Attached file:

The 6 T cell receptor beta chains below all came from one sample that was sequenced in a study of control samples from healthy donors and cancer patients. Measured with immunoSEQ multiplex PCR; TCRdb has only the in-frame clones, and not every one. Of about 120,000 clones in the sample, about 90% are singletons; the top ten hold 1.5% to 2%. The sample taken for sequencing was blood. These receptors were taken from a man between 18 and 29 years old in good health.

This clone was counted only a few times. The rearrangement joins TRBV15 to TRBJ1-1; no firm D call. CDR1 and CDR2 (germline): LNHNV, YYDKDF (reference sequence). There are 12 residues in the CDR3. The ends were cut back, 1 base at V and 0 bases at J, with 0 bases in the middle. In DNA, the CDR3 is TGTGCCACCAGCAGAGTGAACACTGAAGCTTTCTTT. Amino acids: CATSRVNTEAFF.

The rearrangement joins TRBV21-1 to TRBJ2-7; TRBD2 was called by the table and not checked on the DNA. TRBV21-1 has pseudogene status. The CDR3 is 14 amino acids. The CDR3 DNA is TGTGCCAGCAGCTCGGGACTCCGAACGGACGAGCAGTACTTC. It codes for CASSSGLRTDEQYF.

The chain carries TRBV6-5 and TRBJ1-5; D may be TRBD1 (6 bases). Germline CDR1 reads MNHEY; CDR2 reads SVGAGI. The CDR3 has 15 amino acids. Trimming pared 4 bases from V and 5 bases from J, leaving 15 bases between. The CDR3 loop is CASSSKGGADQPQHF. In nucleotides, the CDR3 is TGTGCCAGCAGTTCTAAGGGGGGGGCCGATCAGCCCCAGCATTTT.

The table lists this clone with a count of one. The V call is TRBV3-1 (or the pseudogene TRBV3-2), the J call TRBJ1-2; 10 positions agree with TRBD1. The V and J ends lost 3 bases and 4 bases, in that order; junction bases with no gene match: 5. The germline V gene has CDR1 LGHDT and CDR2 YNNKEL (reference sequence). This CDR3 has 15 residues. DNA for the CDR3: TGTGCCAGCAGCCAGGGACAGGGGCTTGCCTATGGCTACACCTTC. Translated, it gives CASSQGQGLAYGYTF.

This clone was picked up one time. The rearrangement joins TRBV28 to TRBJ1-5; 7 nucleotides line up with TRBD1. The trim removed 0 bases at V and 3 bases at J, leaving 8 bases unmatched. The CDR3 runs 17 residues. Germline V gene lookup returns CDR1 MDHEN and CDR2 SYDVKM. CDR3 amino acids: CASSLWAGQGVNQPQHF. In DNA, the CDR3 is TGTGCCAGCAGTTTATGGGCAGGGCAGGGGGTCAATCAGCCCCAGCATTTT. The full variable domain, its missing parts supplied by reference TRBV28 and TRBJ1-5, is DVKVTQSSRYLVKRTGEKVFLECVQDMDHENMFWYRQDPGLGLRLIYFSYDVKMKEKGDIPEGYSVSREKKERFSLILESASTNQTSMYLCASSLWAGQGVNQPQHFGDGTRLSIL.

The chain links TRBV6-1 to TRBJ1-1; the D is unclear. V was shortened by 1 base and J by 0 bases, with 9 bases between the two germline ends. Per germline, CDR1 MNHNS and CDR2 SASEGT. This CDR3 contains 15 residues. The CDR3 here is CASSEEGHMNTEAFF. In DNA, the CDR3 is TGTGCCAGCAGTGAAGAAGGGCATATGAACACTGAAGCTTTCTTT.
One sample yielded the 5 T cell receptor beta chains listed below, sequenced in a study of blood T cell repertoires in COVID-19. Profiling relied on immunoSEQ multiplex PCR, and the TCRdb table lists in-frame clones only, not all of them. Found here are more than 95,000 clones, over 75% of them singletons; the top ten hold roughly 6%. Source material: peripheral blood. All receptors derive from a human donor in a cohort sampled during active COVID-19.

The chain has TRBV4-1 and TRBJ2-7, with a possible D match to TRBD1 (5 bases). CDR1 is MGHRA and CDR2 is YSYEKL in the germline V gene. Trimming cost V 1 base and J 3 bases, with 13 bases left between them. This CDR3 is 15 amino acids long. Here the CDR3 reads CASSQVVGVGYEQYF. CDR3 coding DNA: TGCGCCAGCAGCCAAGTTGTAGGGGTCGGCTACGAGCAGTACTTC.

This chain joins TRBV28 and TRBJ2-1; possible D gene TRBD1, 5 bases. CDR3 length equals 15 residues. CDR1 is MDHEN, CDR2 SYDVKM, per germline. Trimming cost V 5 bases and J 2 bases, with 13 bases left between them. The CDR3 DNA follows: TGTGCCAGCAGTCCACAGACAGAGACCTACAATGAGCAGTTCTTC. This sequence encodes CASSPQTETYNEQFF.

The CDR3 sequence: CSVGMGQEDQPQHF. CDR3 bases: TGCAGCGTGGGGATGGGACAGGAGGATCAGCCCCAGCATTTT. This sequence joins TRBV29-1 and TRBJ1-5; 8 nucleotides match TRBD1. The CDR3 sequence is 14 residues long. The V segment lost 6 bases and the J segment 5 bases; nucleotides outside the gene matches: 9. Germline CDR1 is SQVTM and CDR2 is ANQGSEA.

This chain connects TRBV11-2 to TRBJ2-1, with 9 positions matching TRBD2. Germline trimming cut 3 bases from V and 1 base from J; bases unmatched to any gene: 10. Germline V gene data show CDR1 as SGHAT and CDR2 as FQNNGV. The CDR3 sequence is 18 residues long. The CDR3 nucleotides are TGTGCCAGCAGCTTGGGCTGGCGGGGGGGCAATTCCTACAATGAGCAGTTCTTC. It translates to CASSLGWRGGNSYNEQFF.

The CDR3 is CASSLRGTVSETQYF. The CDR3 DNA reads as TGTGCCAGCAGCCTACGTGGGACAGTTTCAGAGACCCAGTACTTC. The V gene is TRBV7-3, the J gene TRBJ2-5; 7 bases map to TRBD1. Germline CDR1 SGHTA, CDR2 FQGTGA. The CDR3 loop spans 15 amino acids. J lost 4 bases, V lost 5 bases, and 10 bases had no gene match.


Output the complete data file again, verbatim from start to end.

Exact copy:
The 6 T cell receptor beta chains below all came from one sample that was sequenced in a study of control samples from healthy donors and cancer patients. Measured with immunoSEQ multiplex PCR; TCRdb has only the in-frame clones, and not every one. Of about 120,000 clones in the sample, about 90% are singletons; the top ten hold 1.5% to 2%. The sample taken for sequencing was blood. These receptors were taken from a man between 18 and 29 years old in good health.

This clone was counted only a few times. The rearrangement joins TRBV15 to TRBJ1-1; no firm D call. CDR1 and CDR2 (germline): LNHNV, YYDKDF (reference sequence). There are 12 residues in the CDR3. The ends were cut back, 1 base at V and 0 bases at J, with 0 bases in the middle. In DNA, the CDR3 is TGTGCCACCAGCAGAGTGAACACTGAAGCTTTCTTT. Amino acids: CATSRVNTEAFF.

The rearrangement joins TRBV21-1 to TRBJ2-7; TRBD2 was called by the table and not checked on the DNA. TRBV21-1 has pseudogene status. The CDR3 is 14 amino acids. The CDR3 DNA is TGTGCCAGCAGCTCGGGACTCCGAACGGACGAGCAGTACTTC. It codes for CASSSGLRTDEQYF.

The chain carries TRBV6-5 and TRBJ1-5; D may be TRBD1 (6 bases). Germline CDR1 reads MNHEY; CDR2 reads SVGAGI. The CDR3 has 15 amino acids. Trimming pared 4 bases from V and 5 bases from J, leaving 15 bases between. The CDR3 loop is CASSSKGGADQPQHF. In nucleotides, the CDR3 is TGTGCCAGCAGTTCTAAGGGGGGGGCCGATCAGCCCCAGCATTTT.

The table lists this clone with a count of one. The V call is TRBV3-1 (or the pseudogene TRBV3-2), the J call TRBJ1-2; 10 positions agree with TRBD1. The V and J ends lost 3 bases and 4 bases, in that order; junction bases with no gene match: 5. The germline V gene has CDR1 LGHDT and CDR2 YNNKEL (reference sequence). This CDR3 has 15 residues. DNA for the CDR3: TGTGCCAGCAGCCAGGGACAGGGGCTTGCCTATGGCTACACCTTC. Translated, it gives CASSQGQGLAYGYTF.

This clone was picked up one time. The rearrangement joins TRBV28 to TRBJ1-5; 7 nucleotides line up with TRBD1. The trim removed 0 bases at V and 3 bases at J, leaving 8 bases unmatched. The CDR3 runs 17 residues. Germline V gene lookup returns CDR1 MDHEN and CDR2 SYDVKM. CDR3 amino acids: CASSLWAGQGVNQPQHF. In DNA, the CDR3 is TGTGCCAGCAGTTTATGGGCAGGGCAGGGGGTCAATCAGCCCCAGCATTTT. The full variable domain, its missing parts supplied by reference TRBV28 and TRBJ1-5, is DVKVTQSSRYLVKRTGEKVFLECVQDMDHENMFWYRQDPGLGLRLIYFSYDVKMKEKGDIPEGYSVSREKKERFSLILESASTNQTSMYLCASSLWAGQGVNQPQHFGDGTRLSIL.

The chain links TRBV6-1 to TRBJ1-1; the D is unclear. V was shortened by 1 base and J by 0 bases, with 9 bases between the two germline ends. Per germline, CDR1 MNHNS and CDR2 SASEGT. This CDR3 contains 15 residues. The CDR3 here is CASSEEGHMNTEAFF. In DNA, the CDR3 is TGTGCCAGCAGTGAAGAAGGGCATATGAACACTGAAGCTTTCTTT.
One sample yielded the 5 T cell receptor beta chains listed below, sequenced in a study of blood T cell repertoires in COVID-19. Profiling relied on immunoSEQ multiplex PCR, and the TCRdb table lists in-frame clones only, not all of them. Found here are more than 95,000 clones, over 75% of them singletons; the top ten hold roughly 6%. Source material: peripheral blood. All receptors derive from a human donor in a cohort sampled during active COVID-19.

The chain has TRBV4-1 and TRBJ2-7, with a possible D match to TRBD1 (5 bases). CDR1 is MGHRA and CDR2 is YSYEKL in the germline V gene. Trimming cost V 1 base and J 3 bases, with 13 bases left between them. This CDR3 is 15 amino acids long. Here the CDR3 reads CASSQVVGVGYEQYF. CDR3 coding DNA: TGCGCCAGCAGCCAAGTTGTAGGGGTCGGCTACGAGCAGTACTTC.

This chain joins TRBV28 and TRBJ2-1; possible D gene TRBD1, 5 bases. CDR3 length equals 15 residues. CDR1 is MDHEN, CDR2 SYDVKM, per germline. Trimming cost V 5 bases and J 2 bases, with 13 bases left between them. The CDR3 DNA follows: TGTGCCAGCAGTCCACAGACAGAGACCTACAATGAGCAGTTCTTC. This sequence encodes CASSPQTETYNEQFF.

The CDR3 sequence: CSVGMGQEDQPQHF. CDR3 bases: TGCAGCGTGGGGATGGGACAGGAGGATCAGCCCCAGCATTTT. This sequence joins TRBV29-1 and TRBJ1-5; 8 nucleotides match TRBD1. The CDR3 sequence is 14 residues long. The V segment lost 6 bases and the J segment 5 bases; nucleotides outside the gene matches: 9. Germline CDR1 is SQVTM and CDR2 is ANQGSEA.

This chain connects TRBV11-2 to TRBJ2-1, with 9 positions matching TRBD2. Germline trimming cut 3 bases from V and 1 base from J; bases unmatched to any gene: 10. Germline V gene data show CDR1 as SGHAT and CDR2 as FQNNGV. The CDR3 sequence is 18 residues long. The CDR3 nucleotides are TGTGCCAGCAGCTTGGGCTGGCGGGGGGGCAATTCCTACAATGAGCAGTTCTTC. It translates to CASSLGWRGGNSYNEQFF.

The CDR3 is CASSLRGTVSETQYF. The CDR3 DNA reads as TGTGCCAGCAGCCTACGTGGGACAGTTTCAGAGACCCAGTACTTC. The V gene is TRBV7-3, the J gene TRBJ2-5; 7 bases map to TRBD1. Germline CDR1 SGHTA, CDR2 FQGTGA. The CDR3 loop spans 15 amino acids. J lost 4 bases, V lost 5 bases, and 10 bases had no gene match.